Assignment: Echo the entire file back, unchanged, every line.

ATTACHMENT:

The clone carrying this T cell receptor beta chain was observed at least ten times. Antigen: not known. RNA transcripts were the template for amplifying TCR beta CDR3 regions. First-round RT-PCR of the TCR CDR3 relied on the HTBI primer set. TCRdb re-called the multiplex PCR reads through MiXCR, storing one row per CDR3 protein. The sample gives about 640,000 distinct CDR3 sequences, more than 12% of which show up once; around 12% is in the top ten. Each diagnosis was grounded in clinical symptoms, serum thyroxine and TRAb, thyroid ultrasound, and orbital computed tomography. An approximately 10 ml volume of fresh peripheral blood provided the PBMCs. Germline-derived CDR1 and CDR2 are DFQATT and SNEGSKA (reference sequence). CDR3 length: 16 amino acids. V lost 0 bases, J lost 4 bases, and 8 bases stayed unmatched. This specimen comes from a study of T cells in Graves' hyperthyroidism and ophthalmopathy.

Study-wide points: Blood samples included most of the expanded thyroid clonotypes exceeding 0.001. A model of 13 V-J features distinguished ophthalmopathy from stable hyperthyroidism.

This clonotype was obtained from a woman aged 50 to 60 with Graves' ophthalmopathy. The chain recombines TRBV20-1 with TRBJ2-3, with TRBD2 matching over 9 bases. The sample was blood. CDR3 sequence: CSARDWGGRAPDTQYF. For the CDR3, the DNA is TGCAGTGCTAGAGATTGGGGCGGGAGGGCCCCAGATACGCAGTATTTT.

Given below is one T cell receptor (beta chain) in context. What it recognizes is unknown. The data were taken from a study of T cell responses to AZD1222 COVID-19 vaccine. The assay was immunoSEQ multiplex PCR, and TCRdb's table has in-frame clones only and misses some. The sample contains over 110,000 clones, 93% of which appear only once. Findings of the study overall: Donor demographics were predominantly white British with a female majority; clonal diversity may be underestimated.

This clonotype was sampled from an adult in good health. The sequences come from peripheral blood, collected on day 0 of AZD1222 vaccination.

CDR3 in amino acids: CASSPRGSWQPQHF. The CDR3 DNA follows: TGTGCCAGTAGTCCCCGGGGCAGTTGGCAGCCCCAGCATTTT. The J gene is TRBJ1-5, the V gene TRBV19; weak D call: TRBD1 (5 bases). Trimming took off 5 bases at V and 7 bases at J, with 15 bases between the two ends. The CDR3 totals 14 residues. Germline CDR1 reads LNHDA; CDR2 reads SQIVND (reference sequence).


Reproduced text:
The clone carrying this T cell receptor beta chain was observed at least ten times. Antigen: not known. RNA transcripts were the template for amplifying TCR beta CDR3 regions. First-round RT-PCR of the TCR CDR3 relied on the HTBI primer set. TCRdb re-called the multiplex PCR reads through MiXCR, storing one row per CDR3 protein. The sample gives about 640,000 distinct CDR3 sequences, more than 12% of which show up once; around 12% is in the top ten. Each diagnosis was grounded in clinical symptoms, serum thyroxine and TRAb, thyroid ultrasound, and orbital computed tomography. An approximately 10 ml volume of fresh peripheral blood provided the PBMCs. Germline-derived CDR1 and CDR2 are DFQATT and SNEGSKA (reference sequence). CDR3 length: 16 amino acids. V lost 0 bases, J lost 4 bases, and 8 bases stayed unmatched. This specimen comes from a study of T cells in Graves' hyperthyroidism and ophthalmopathy.

Study-wide points: Blood samples included most of the expanded thyroid clonotypes exceeding 0.001. A model of 13 V-J features distinguished ophthalmopathy from stable hyperthyroidism.

This clonotype was obtained from a woman aged 50 to 60 with Graves' ophthalmopathy. The chain recombines TRBV20-1 with TRBJ2-3, with TRBD2 matching over 9 bases. The sample was blood. CDR3 sequence: CSARDWGGRAPDTQYF. For the CDR3, the DNA is TGCAGTGCTAGAGATTGGGGCGGGAGGGCCCCAGATACGCAGTATTTT.

Given below is one T cell receptor (beta chain) in context. What it recognizes is unknown. The data were taken from a study of T cell responses to AZD1222 COVID-19 vaccine. The assay was immunoSEQ multiplex PCR, and TCRdb's table has in-frame clones only and misses some. The sample contains over 110,000 clones, 93% of which appear only once. Findings of the study overall: Donor demographics were predominantly white British with a female majority; clonal diversity may be underestimated.

This clonotype was sampled from an adult in good health. The sequences come from peripheral blood, collected on day 0 of AZD1222 vaccination.

CDR3 in amino acids: CASSPRGSWQPQHF. The CDR3 DNA follows: TGTGCCAGTAGTCCCCGGGGCAGTTGGCAGCCCCAGCATTTT. The J gene is TRBJ1-5, the V gene TRBV19; weak D call: TRBD1 (5 bases). Trimming took off 5 bases at V and 7 bases at J, with 15 bases between the two ends. The CDR3 totals 14 residues. Germline CDR1 reads LNHDA; CDR2 reads SQIVND (reference sequence).